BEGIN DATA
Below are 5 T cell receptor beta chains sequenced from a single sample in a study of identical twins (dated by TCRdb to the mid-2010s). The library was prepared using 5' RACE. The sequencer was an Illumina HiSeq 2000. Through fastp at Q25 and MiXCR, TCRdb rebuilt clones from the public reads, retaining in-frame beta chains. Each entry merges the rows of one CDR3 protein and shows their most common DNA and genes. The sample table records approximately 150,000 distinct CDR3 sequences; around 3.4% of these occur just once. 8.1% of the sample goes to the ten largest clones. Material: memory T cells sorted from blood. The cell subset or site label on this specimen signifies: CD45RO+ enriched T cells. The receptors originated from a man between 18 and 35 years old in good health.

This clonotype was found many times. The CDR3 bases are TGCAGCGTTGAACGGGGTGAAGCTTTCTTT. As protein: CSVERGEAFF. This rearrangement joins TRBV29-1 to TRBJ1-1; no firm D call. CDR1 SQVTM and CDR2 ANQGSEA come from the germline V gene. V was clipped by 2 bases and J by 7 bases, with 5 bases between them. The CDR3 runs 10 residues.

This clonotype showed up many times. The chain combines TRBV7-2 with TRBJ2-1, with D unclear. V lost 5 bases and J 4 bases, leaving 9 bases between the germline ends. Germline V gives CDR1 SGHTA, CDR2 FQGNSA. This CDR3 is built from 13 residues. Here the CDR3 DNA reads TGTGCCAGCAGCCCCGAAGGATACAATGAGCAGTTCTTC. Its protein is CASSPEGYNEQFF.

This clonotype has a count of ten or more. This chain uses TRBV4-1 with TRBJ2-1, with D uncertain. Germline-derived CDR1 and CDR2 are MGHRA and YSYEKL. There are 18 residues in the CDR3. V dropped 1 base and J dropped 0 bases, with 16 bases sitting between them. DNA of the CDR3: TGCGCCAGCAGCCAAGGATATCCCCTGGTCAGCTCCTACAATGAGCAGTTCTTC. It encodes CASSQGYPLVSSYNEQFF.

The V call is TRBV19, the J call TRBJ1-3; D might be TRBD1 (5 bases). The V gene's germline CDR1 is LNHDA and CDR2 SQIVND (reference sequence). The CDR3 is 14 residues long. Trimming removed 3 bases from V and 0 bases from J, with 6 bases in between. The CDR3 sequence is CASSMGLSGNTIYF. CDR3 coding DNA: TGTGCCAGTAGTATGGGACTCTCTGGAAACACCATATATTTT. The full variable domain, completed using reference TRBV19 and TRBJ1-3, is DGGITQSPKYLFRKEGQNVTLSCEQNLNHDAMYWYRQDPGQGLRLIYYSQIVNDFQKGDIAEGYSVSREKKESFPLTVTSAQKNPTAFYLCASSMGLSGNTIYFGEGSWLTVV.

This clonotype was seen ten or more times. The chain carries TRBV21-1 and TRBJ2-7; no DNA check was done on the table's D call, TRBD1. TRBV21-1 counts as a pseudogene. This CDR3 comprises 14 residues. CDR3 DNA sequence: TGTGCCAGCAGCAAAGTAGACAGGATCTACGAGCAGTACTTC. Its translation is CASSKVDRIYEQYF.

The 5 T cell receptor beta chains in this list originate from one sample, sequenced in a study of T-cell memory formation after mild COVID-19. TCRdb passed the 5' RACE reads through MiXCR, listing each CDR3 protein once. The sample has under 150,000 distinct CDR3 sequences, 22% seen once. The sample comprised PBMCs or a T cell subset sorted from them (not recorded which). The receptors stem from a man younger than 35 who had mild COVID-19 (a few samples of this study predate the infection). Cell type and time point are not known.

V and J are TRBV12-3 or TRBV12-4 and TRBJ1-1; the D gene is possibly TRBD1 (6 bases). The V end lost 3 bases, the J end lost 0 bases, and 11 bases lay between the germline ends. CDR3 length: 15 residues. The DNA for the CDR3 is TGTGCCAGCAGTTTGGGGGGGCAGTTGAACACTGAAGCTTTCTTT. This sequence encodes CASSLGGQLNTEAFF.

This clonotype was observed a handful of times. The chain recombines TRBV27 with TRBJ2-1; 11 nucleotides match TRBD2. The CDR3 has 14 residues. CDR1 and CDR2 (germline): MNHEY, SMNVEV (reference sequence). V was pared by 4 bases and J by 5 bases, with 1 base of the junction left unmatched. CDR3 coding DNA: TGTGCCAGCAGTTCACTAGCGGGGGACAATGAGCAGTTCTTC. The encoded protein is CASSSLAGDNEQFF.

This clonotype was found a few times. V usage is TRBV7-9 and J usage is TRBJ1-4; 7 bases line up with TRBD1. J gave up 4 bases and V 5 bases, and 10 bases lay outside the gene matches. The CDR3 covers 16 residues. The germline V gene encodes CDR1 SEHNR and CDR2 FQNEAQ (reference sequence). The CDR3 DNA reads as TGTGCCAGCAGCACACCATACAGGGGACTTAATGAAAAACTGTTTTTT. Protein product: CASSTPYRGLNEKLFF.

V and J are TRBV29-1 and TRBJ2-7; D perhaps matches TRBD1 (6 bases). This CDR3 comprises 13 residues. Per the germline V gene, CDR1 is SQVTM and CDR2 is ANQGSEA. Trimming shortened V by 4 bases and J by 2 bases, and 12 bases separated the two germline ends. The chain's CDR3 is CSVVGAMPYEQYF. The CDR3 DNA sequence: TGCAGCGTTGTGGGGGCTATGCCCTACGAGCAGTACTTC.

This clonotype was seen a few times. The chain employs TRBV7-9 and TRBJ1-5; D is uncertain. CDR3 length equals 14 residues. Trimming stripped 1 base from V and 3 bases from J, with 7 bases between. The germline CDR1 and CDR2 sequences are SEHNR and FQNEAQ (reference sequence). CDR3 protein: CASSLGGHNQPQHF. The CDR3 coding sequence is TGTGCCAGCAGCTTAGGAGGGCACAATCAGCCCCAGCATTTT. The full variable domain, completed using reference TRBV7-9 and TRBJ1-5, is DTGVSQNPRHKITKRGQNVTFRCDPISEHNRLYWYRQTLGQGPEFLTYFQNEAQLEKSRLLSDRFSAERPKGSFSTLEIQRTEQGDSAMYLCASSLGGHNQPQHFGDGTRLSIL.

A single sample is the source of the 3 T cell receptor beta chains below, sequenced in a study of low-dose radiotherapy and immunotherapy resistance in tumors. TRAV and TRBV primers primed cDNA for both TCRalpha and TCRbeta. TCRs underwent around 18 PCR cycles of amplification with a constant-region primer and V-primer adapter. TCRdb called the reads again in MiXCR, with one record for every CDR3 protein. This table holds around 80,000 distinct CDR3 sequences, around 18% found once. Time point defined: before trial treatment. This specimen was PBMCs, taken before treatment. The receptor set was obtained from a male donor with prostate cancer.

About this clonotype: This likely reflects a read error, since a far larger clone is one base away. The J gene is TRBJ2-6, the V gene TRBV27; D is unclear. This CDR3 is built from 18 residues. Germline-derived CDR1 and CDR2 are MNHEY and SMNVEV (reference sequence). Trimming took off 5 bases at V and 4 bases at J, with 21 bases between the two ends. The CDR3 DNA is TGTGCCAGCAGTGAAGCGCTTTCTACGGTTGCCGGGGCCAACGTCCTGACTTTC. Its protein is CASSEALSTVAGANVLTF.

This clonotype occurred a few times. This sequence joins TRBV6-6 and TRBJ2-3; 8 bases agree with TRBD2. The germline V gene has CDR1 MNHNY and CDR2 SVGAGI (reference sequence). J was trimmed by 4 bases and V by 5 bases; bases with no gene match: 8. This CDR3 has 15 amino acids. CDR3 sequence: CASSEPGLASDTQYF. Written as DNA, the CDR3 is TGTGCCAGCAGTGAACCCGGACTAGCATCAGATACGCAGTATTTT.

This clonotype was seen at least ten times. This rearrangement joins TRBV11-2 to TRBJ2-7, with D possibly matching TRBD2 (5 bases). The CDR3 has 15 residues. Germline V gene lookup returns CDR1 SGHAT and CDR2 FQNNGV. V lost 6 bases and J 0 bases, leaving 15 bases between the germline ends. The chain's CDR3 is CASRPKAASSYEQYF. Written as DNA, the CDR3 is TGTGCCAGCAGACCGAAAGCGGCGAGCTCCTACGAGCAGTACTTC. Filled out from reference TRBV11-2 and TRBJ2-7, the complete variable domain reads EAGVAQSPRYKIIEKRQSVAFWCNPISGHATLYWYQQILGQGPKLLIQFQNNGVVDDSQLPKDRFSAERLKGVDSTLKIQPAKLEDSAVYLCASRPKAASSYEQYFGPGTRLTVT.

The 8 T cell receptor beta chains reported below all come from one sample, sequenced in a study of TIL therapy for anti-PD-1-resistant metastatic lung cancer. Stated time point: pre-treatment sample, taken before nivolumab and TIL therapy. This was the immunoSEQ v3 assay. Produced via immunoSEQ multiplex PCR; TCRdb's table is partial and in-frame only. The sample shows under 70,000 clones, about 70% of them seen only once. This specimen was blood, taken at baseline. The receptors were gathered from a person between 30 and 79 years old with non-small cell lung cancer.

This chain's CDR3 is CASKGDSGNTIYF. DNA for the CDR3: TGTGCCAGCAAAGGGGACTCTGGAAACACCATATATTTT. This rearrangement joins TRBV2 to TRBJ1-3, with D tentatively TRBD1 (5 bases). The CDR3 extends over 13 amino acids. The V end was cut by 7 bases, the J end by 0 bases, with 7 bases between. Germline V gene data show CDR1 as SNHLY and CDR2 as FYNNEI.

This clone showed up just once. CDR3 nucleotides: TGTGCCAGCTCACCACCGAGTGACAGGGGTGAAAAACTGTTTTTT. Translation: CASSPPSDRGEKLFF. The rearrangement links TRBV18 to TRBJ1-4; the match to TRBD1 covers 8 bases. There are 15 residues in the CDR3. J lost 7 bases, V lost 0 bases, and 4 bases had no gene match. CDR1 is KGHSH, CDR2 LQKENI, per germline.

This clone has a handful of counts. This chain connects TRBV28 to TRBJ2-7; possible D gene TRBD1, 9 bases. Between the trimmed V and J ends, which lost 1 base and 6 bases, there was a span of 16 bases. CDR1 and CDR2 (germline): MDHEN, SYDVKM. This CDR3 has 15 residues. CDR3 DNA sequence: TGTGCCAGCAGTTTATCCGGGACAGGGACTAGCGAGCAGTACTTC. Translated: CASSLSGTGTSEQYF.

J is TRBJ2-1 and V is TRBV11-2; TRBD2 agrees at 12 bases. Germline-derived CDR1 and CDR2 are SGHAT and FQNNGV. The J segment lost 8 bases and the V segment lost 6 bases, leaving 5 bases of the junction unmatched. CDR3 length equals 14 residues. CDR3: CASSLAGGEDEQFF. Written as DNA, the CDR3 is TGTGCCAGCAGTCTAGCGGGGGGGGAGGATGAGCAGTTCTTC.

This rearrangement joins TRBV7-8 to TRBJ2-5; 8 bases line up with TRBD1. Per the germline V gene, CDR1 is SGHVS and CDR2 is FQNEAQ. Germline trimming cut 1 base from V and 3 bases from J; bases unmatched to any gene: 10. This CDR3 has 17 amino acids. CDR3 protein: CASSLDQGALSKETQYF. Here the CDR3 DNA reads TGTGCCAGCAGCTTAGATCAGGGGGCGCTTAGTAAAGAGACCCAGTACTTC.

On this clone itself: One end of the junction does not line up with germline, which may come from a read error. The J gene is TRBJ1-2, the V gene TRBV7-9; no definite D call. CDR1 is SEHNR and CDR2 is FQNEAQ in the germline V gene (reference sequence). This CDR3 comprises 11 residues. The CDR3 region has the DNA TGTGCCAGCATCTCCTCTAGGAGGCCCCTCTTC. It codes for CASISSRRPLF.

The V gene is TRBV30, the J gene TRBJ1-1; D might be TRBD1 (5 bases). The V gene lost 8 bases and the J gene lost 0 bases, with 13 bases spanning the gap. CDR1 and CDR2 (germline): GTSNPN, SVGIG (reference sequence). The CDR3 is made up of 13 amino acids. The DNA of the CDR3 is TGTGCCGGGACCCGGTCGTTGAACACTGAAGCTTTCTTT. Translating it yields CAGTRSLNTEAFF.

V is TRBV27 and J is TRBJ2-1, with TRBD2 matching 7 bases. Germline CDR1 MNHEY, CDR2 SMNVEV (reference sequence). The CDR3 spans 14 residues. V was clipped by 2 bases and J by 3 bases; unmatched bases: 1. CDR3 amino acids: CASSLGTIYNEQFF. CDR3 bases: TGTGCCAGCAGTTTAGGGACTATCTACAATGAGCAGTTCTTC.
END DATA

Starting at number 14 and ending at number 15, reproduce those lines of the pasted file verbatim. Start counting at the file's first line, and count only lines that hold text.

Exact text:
About this clonotype: This likely reflects a read error, since a far larger clone is one base away. The J gene is TRBJ2-6, the V gene TRBV27; D is unclear. This CDR3 is built from 18 residues. Germline-derived CDR1 and CDR2 are MNHEY and SMNVEV (reference sequence). Trimming took off 5 bases at V and 4 bases at J, with 21 bases between the two ends. The CDR3 DNA is TGTGCCAGCAGTGAAGCGCTTTCTACGGTTGCCGGGGCCAACGTCCTGACTTTC. Its protein is CASSEALSTVAGANVLTF.

This clonotype occurred a few times. This sequence joins TRBV6-6 and TRBJ2-3; 8 bases agree with TRBD2. The germline V gene has CDR1 MNHNY and CDR2 SVGAGI (reference sequence). J was trimmed by 4 bases and V by 5 bases; bases with no gene match: 8. This CDR3 has 15 amino acids. CDR3 sequence: CASSEPGLASDTQYF. Written as DNA, the CDR3 is TGTGCCAGCAGTGAACCCGGACTAGCATCAGATACGCAGTATTTT.